4 It's A Wonderful Life...Sorta

Stop me if this sounds familiar: "So how's college? Are there any night clubs? Have you gotten drunk yet? You're in a sorority/fraternity, so you must have some stories!" "What do you mean you need another hundred dollars? I gave you money last month! What exactly are you spending it on?" "Oh, you're in college? How's the party life?" "Your homework for next time is to read 150 pages from your textbook and write a paper on it. It's not as bad as it sounds, really." "Dear Lord, I need a nap..."

The sad thing is, it's not that much of an exaggeration. The good news is that 150 pages is usually for a night class, which only happens once a week, giving you seven days to complete it. The bad news is you have an average of three other classes. Plus work. Honestly, chilling in a bathtub of beer bottles is looking pretty attractive now...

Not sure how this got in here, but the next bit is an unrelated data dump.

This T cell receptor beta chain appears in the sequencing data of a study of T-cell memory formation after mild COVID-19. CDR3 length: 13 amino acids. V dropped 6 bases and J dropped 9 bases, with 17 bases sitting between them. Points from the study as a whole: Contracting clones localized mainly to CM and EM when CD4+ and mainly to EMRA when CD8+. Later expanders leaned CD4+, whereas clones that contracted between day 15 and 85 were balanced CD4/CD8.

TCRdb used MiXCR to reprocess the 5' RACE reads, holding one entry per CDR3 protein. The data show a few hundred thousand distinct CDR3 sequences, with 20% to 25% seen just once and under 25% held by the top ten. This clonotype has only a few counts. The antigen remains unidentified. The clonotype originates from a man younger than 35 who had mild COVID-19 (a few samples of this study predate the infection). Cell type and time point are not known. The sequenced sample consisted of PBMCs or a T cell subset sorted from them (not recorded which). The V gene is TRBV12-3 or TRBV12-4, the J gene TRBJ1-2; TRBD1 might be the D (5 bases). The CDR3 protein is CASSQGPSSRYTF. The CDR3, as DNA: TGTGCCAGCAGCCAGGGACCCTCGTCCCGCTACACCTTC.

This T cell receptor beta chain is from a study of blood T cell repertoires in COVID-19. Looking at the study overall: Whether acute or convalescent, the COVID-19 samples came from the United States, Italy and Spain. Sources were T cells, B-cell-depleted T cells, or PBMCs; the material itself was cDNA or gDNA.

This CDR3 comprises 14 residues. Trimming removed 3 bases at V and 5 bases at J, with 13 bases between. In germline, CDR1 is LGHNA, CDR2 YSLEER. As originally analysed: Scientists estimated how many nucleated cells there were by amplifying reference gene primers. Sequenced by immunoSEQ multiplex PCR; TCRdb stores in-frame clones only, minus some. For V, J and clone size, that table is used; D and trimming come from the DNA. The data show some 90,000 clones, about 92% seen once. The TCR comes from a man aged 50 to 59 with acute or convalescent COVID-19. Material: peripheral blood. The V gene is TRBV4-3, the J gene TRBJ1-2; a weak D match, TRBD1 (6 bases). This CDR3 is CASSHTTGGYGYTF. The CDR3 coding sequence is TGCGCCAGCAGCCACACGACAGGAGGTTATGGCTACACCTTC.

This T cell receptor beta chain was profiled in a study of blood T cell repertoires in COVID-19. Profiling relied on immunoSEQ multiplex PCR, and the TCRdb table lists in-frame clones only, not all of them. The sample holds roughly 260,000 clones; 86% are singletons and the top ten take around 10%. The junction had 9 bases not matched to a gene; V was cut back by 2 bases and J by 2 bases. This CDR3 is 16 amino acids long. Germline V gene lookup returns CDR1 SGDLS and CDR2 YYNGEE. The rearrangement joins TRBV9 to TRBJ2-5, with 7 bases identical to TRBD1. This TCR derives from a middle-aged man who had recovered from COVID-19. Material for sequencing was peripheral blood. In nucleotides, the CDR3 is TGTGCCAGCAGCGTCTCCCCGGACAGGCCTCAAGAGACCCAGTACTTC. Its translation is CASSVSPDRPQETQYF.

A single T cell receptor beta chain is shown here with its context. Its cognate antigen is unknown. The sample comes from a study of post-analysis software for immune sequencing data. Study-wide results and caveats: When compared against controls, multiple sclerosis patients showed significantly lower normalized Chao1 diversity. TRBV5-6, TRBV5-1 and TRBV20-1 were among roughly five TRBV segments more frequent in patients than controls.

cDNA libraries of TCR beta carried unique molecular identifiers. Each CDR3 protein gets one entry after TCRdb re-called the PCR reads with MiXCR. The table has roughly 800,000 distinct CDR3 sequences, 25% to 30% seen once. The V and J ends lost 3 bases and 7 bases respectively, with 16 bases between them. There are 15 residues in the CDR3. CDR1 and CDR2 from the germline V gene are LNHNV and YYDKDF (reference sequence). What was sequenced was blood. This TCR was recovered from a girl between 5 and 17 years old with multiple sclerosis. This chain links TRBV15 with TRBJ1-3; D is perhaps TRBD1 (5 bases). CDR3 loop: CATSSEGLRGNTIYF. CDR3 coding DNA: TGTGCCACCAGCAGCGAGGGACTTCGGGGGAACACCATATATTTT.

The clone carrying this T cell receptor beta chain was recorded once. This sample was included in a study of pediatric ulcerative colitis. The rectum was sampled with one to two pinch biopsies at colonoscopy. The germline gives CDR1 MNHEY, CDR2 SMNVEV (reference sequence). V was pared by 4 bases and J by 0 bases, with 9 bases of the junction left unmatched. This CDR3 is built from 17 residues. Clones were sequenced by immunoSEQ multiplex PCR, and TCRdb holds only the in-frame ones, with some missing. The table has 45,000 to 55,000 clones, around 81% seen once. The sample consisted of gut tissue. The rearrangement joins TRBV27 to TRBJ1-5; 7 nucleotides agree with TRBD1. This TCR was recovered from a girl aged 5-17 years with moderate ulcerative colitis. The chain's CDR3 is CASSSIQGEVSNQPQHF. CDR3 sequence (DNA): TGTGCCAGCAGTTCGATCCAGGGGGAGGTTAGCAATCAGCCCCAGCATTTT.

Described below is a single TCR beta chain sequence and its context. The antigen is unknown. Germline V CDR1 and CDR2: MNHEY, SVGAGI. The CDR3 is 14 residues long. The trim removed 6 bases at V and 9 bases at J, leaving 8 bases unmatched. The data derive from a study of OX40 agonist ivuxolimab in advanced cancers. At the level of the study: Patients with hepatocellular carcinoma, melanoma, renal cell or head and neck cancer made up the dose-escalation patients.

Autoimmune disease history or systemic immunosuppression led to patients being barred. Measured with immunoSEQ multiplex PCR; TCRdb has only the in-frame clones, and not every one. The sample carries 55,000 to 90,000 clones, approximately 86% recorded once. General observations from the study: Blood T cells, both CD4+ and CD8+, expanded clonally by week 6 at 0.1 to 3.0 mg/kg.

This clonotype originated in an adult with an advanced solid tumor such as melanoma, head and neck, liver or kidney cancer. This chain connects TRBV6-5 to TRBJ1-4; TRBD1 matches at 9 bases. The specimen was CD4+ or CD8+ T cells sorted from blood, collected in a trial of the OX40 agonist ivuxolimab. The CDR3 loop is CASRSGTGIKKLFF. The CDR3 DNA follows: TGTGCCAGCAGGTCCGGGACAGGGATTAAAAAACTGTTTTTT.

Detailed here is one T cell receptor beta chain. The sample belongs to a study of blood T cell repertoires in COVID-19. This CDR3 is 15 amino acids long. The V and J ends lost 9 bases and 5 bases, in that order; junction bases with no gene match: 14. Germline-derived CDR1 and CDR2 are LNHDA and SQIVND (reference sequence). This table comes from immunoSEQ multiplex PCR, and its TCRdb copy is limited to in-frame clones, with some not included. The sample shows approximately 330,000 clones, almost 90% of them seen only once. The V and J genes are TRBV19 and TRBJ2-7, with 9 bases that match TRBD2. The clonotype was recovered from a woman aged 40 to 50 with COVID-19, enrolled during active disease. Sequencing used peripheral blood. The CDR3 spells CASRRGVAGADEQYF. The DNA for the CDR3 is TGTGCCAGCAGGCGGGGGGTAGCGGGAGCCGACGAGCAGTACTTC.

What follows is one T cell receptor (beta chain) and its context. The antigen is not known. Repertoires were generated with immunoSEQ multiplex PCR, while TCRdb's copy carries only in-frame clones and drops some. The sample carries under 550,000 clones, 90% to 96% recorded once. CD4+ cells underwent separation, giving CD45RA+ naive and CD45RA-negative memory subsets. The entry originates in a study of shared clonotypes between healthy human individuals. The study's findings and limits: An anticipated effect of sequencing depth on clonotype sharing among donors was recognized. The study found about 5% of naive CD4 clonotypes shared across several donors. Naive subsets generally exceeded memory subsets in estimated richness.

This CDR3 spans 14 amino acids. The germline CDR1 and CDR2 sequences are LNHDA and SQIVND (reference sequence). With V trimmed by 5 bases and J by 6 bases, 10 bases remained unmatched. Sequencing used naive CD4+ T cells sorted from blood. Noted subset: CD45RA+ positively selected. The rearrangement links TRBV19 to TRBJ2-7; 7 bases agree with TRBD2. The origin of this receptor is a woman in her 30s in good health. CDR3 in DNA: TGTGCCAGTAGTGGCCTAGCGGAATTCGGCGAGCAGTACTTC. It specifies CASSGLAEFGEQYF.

3 Maturity In Two Stages:

I don't know about the rest of you, but my parents are religious about leftovers. If it fits into Tupperware and Ziploc bags, it goes right back in the fridge. If it gets to the point where we have more leftovers than fresh food, we do "catch as catch can," which is to say, "Eat whatever you want, just don't cook something new." We didn't complain about it too much, mostly because Mom's a good cook and made meals that tasted just as good from the microwave as the stove. So we didn't really care.